Dale Jr. opens up at Richmond after retirement announcement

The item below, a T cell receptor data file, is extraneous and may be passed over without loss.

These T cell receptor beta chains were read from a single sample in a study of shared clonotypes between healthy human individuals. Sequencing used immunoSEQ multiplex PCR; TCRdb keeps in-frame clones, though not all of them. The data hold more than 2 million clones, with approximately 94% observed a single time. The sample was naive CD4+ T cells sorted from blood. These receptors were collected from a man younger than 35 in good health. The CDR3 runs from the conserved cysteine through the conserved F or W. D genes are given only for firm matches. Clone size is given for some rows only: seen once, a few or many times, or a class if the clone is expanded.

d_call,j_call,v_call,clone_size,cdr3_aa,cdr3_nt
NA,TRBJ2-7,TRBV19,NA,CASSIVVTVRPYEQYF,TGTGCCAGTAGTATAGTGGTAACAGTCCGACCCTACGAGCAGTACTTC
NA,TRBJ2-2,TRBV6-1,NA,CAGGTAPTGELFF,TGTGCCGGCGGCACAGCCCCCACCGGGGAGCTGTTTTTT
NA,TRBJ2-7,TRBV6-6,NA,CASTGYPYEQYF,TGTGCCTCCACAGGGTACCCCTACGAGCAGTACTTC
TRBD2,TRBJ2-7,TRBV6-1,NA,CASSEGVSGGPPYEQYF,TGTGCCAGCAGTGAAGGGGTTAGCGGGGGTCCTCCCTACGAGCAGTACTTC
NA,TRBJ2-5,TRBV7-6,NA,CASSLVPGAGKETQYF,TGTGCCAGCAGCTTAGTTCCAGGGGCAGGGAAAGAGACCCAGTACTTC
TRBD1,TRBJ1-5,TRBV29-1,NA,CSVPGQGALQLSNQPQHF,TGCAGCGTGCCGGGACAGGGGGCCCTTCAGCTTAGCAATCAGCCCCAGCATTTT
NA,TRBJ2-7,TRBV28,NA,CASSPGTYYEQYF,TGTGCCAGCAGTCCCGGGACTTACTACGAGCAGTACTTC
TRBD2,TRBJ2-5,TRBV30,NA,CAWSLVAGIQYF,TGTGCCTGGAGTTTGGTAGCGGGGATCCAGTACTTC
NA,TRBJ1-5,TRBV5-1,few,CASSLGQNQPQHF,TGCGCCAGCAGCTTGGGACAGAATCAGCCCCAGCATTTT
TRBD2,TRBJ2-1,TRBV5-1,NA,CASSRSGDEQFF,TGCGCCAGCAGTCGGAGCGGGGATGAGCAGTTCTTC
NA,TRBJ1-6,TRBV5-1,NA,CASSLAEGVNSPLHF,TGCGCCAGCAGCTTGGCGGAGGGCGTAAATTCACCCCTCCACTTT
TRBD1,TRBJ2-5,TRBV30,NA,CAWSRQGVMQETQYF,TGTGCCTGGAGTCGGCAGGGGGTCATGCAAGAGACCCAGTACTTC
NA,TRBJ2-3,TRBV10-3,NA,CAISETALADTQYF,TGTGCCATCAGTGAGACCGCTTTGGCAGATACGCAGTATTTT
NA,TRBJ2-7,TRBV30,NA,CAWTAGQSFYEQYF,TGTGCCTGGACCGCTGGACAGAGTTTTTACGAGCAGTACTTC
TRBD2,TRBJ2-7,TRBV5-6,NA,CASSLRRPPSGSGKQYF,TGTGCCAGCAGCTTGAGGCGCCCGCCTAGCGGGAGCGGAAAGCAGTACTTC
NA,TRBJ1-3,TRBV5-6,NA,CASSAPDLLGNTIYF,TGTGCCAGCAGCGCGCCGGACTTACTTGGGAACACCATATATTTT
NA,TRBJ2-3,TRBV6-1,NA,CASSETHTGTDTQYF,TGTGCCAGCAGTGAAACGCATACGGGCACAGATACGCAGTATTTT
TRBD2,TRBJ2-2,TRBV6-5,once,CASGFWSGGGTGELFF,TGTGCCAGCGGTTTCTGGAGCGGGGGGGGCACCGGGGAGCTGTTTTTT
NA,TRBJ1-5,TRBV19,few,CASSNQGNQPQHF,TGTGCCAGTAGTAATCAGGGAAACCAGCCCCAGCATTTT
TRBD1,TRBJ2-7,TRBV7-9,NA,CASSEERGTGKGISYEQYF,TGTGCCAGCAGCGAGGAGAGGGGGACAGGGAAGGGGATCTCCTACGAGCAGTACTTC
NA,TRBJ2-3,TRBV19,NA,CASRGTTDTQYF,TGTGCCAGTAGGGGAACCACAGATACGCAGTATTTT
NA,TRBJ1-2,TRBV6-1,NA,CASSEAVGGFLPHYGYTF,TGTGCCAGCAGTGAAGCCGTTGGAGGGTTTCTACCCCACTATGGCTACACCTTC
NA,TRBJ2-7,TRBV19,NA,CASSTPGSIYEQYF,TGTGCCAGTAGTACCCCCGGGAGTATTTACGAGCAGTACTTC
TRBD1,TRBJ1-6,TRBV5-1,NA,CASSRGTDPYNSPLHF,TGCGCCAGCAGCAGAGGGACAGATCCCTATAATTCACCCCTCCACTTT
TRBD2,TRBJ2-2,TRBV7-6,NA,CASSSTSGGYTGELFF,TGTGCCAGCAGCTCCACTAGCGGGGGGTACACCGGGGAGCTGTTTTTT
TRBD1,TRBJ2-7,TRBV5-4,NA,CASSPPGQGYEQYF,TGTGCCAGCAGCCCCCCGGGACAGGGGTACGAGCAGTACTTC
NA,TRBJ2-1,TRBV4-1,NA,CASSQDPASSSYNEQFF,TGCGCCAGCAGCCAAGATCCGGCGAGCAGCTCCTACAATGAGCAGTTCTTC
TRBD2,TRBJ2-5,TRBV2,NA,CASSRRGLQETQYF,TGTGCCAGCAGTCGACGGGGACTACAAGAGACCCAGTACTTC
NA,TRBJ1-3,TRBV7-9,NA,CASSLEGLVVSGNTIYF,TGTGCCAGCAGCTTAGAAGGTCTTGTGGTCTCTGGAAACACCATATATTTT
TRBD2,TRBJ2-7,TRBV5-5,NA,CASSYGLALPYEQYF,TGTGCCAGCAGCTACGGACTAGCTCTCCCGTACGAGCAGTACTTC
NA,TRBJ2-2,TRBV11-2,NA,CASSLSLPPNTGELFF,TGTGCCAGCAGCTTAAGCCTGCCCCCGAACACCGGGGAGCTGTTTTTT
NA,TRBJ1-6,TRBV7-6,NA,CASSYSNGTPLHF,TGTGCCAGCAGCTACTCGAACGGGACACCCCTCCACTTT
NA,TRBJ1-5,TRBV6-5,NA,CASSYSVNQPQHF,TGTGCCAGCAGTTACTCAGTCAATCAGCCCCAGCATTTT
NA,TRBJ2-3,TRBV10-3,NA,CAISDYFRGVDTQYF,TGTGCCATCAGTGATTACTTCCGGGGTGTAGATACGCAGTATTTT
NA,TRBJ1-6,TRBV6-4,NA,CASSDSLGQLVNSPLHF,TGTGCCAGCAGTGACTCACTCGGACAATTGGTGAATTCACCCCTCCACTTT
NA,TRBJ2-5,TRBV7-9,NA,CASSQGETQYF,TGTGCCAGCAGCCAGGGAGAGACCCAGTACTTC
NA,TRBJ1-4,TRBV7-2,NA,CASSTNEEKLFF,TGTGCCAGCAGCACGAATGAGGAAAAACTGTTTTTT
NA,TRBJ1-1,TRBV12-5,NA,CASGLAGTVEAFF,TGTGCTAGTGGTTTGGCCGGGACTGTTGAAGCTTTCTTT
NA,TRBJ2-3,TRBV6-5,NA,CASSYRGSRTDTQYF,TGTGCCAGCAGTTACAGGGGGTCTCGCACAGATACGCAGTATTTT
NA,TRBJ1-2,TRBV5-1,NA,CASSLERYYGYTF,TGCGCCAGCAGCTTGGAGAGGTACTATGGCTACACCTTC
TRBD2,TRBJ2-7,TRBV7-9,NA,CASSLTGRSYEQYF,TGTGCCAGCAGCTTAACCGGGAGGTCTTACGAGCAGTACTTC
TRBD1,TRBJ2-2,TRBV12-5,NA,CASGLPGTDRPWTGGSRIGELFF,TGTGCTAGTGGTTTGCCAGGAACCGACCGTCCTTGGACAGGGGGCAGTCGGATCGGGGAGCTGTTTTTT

RELATED: Dale Jr. announces retirement " Reactions " Relive every Dale Jr. win RICHMOND , Va. -- Dale Earnhardt Jr. said he had some concerns about how the bombshell news he dropped on the NASCAR world this week would be received, worried that it would be upsetting, met with a mix of emotions. He seemed relieved by the generally positive feedback and strong outpouring of support after making his decision to retire from full-time driving at season's end. With that part behind him, Earnhardt turns his attention to getting "back to my routine" this weekend at Richmond International Raceway , site of Sunday's Toyota Owners 400 (2 p.m. ET, FOX, MRN, SiriusXM Radio) for the Monster Energy NASCAR Cup Series. But his at-track habits might take on a more freewheeling approach, with little to lose in the 28 points-paying races left in his career. "The team, the guys, they all and myself we would love to win some races," Earnhardt said Friday after opening practice at the .75-mile track, where he is a three-time premier-series winner. "I'm going to say 'a race,' but 'some races' would be great going out in your last season to get some victories. We just want to go to Victory Lane one more time, just to get that experience one more time would be awesome for me and I think the guys would love it, for sure. "But, I certainly did feel a lot more relaxed now. I don't know whether it's because I finally got to tell everybody and let everybody know what we are doing, get that over with, but I certainly felt real relaxed today in the garage during practice. I felt like there was less pressure from somewhere and a large amount, a lot different." Earnhardt, 42, announced Tuesday that 2017 would be his final year driving the No. 88 Chevrolet for Hendrick Motorsports. Sunday's race will mark the unofficial start of his farewell tour, which is sure to come with a heaping helping of tributes and parting gifts. Earnhardt sits 24th in the series standings with just one top-five finish in the eight races so far this year, leaving him in need of a victory or momentous rally in the points to assure a playoff berth. Reaching the postseason by either method might require some risk-taking, something Earnhardt said is a ripe possibility. Earnhardt related the tale of his former crew chief Steve Letarte, now an analyst with NBC Sports' broadcast team. Letarte had announced before the 2014 season that he would mount one final campaign with the No. 88 group before making the transition to the television booth the following year. With his plans in place and a firm sense of direction, Letarte and Earnhardt picked their spots for well-calculated gambles and combined for their most successful year together -- four victories, including the driver's second Daytona 500 win, his first grandfather clock trophy from Martinsville Speedway and a season sweep of both Pocono Raceway events. "He called that whole season completely different," Earnhardt said. "He was more aggressive and I think it was because he had the freedom to be that way. He was like, 'What if it doesn't work?' And a lot of times it ended up working out. We won both of those Pocono races on pit calls that he made. We didn't just outrun everybody. There are things he did in the middle of the race that we might not have done had he not had his mind made up what he was doing and 'Hey, this is my last hurrah, we are going to go for it' kind of attitude. "I noticed that whole year he was a much easier going, approachable. I mean he's pretty damn likable, but he was much more likable and easier to be around. Everything rolled off his back, we didn't get frustrated as easily and I am anticipating that being similar for me." Also in the no-pressure department: The search for Earnhardt's replacement in the No. 88 Chevrolet. Tuesday's announcement included a note that Hendrick Motorsports would reach that decision at a later date. XFINITY Series rookie William Byron, a top Hendrick prospect, demurred earlier Friday when asked about the organization's soon-approaching driver vacancy, saying only that he was eager to get his chance to race in NASCAR's top division. For Earnhardt, he remains an interested party invested in the team's success, now and after his departure. He said he wouldn't demand to be included in the discussions to find his successor, but said he'd value the opportunity to offer his input. "I can't read their minds, but I'm sure they all have a direction that they want to go and they have ideas," Earnhardt said of Hendrick Motorsports' management team. "There are just things about the company that I'm not quite as in touch with that they are that will help them make that decision. They probably have everybody in the world telling them what they ought to do and they don't need me, but if they ask for it I'm certainly wanting to be involved in that. "I want the team to have more success. I want it to be … I said this every offseason: Every offseason is a chance to be better than you were the year before. It's an opportunity to make those personnel changes and those hard decisions. It's a chance to do it, the things you can't do in the middle of the river, in the middle of the season."